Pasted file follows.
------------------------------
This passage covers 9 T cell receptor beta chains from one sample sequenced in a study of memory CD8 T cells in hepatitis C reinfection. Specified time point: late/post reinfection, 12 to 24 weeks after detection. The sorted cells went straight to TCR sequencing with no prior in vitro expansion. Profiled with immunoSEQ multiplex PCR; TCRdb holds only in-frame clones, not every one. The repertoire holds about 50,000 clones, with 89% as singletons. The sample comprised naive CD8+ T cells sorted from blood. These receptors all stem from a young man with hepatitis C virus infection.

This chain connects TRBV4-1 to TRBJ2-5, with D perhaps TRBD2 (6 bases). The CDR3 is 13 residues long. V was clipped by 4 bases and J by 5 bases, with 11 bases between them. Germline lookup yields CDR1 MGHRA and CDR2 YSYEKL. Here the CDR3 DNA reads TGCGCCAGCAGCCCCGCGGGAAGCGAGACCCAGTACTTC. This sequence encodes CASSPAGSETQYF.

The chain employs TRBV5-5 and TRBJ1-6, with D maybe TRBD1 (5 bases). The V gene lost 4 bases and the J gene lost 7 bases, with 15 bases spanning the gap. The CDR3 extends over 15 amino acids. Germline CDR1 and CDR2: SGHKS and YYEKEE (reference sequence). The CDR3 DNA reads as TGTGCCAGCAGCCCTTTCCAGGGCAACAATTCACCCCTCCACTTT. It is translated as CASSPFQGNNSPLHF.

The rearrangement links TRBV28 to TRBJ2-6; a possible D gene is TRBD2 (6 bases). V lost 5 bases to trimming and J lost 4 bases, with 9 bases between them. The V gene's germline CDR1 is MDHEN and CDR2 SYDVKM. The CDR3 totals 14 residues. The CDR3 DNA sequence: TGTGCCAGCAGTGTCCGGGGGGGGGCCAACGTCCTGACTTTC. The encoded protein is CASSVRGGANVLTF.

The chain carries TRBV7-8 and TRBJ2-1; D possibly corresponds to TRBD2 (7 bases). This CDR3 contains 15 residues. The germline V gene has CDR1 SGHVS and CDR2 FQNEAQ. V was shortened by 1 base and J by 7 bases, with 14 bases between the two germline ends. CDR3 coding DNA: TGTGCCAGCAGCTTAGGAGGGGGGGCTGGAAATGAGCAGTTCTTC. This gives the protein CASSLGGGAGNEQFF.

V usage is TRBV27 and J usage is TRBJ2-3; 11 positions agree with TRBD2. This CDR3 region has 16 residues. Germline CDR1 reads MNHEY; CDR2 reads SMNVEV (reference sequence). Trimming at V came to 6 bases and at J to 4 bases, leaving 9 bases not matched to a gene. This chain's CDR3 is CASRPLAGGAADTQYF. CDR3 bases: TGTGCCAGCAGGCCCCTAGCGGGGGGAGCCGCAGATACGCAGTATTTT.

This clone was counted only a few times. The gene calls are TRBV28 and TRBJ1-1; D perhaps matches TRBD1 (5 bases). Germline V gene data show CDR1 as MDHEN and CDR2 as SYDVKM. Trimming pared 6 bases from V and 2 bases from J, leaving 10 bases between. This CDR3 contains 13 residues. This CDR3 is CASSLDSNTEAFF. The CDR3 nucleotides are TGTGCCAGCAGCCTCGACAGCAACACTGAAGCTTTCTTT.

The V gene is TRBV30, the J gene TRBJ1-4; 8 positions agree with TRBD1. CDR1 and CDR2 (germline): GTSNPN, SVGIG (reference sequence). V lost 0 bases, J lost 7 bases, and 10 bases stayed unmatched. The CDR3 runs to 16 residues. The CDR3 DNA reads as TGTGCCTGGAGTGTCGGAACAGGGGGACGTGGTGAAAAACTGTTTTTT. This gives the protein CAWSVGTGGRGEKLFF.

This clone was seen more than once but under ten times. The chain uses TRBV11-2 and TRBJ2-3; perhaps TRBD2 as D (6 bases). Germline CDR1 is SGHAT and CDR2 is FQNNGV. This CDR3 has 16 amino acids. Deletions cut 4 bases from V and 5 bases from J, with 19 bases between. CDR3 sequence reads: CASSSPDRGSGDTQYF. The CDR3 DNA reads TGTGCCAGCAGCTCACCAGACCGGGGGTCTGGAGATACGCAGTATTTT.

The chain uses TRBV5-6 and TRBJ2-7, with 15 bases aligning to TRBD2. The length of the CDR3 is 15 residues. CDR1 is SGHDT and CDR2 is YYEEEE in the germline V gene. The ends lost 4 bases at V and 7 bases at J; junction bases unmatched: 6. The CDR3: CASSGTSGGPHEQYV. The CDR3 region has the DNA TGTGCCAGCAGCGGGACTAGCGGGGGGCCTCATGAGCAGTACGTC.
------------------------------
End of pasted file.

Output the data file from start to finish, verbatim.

This passage covers 9 T cell receptor beta chains from one sample sequenced in a study of memory CD8 T cells in hepatitis C reinfection. Specified time point: late/post reinfection, 12 to 24 weeks after detection. The sorted cells went straight to TCR sequencing with no prior in vitro expansion. Profiled with immunoSEQ multiplex PCR; TCRdb holds only in-frame clones, not every one. The repertoire holds about 50,000 clones, with 89% as singletons. The sample comprised naive CD8+ T cells sorted from blood. These receptors all stem from a young man with hepatitis C virus infection.

This chain connects TRBV4-1 to TRBJ2-5, with D perhaps TRBD2 (6 bases). The CDR3 is 13 residues long. V was clipped by 4 bases and J by 5 bases, with 11 bases between them. Germline lookup yields CDR1 MGHRA and CDR2 YSYEKL. Here the CDR3 DNA reads TGCGCCAGCAGCCCCGCGGGAAGCGAGACCCAGTACTTC. This sequence encodes CASSPAGSETQYF.

The chain employs TRBV5-5 and TRBJ1-6, with D maybe TRBD1 (5 bases). The V gene lost 4 bases and the J gene lost 7 bases, with 15 bases spanning the gap. The CDR3 extends over 15 amino acids. Germline CDR1 and CDR2: SGHKS and YYEKEE (reference sequence). The CDR3 DNA reads as TGTGCCAGCAGCCCTTTCCAGGGCAACAATTCACCCCTCCACTTT. It is translated as CASSPFQGNNSPLHF.

The rearrangement links TRBV28 to TRBJ2-6; a possible D gene is TRBD2 (6 bases). V lost 5 bases to trimming and J lost 4 bases, with 9 bases between them. The V gene's germline CDR1 is MDHEN and CDR2 SYDVKM. The CDR3 totals 14 residues. The CDR3 DNA sequence: TGTGCCAGCAGTGTCCGGGGGGGGGCCAACGTCCTGACTTTC. The encoded protein is CASSVRGGANVLTF.

The chain carries TRBV7-8 and TRBJ2-1; D possibly corresponds to TRBD2 (7 bases). This CDR3 contains 15 residues. The germline V gene has CDR1 SGHVS and CDR2 FQNEAQ. V was shortened by 1 base and J by 7 bases, with 14 bases between the two germline ends. CDR3 coding DNA: TGTGCCAGCAGCTTAGGAGGGGGGGCTGGAAATGAGCAGTTCTTC. This gives the protein CASSLGGGAGNEQFF.

V usage is TRBV27 and J usage is TRBJ2-3; 11 positions agree with TRBD2. This CDR3 region has 16 residues. Germline CDR1 reads MNHEY; CDR2 reads SMNVEV (reference sequence). Trimming at V came to 6 bases and at J to 4 bases, leaving 9 bases not matched to a gene. This chain's CDR3 is CASRPLAGGAADTQYF. CDR3 bases: TGTGCCAGCAGGCCCCTAGCGGGGGGAGCCGCAGATACGCAGTATTTT.

This clone was counted only a few times. The gene calls are TRBV28 and TRBJ1-1; D perhaps matches TRBD1 (5 bases). Germline V gene data show CDR1 as MDHEN and CDR2 as SYDVKM. Trimming pared 6 bases from V and 2 bases from J, leaving 10 bases between. This CDR3 contains 13 residues. This CDR3 is CASSLDSNTEAFF. The CDR3 nucleotides are TGTGCCAGCAGCCTCGACAGCAACACTGAAGCTTTCTTT.

The V gene is TRBV30, the J gene TRBJ1-4; 8 positions agree with TRBD1. CDR1 and CDR2 (germline): GTSNPN, SVGIG (reference sequence). V lost 0 bases, J lost 7 bases, and 10 bases stayed unmatched. The CDR3 runs to 16 residues. The CDR3 DNA reads as TGTGCCTGGAGTGTCGGAACAGGGGGACGTGGTGAAAAACTGTTTTTT. This gives the protein CAWSVGTGGRGEKLFF.

This clone was seen more than once but under ten times. The chain uses TRBV11-2 and TRBJ2-3; perhaps TRBD2 as D (6 bases). Germline CDR1 is SGHAT and CDR2 is FQNNGV. This CDR3 has 16 amino acids. Deletions cut 4 bases from V and 5 bases from J, with 19 bases between. CDR3 sequence reads: CASSSPDRGSGDTQYF. The CDR3 DNA reads TGTGCCAGCAGCTCACCAGACCGGGGGTCTGGAGATACGCAGTATTTT.

The chain uses TRBV5-6 and TRBJ2-7, with 15 bases aligning to TRBD2. The length of the CDR3 is 15 residues. CDR1 is SGHDT and CDR2 is YYEEEE in the germline V gene. The ends lost 4 bases at V and 7 bases at J; junction bases unmatched: 6. The CDR3: CASSGTSGGPHEQYV. The CDR3 region has the DNA TGTGCCAGCAGCGGGACTAGCGGGGGGCCTCATGAGCAGTACGTC.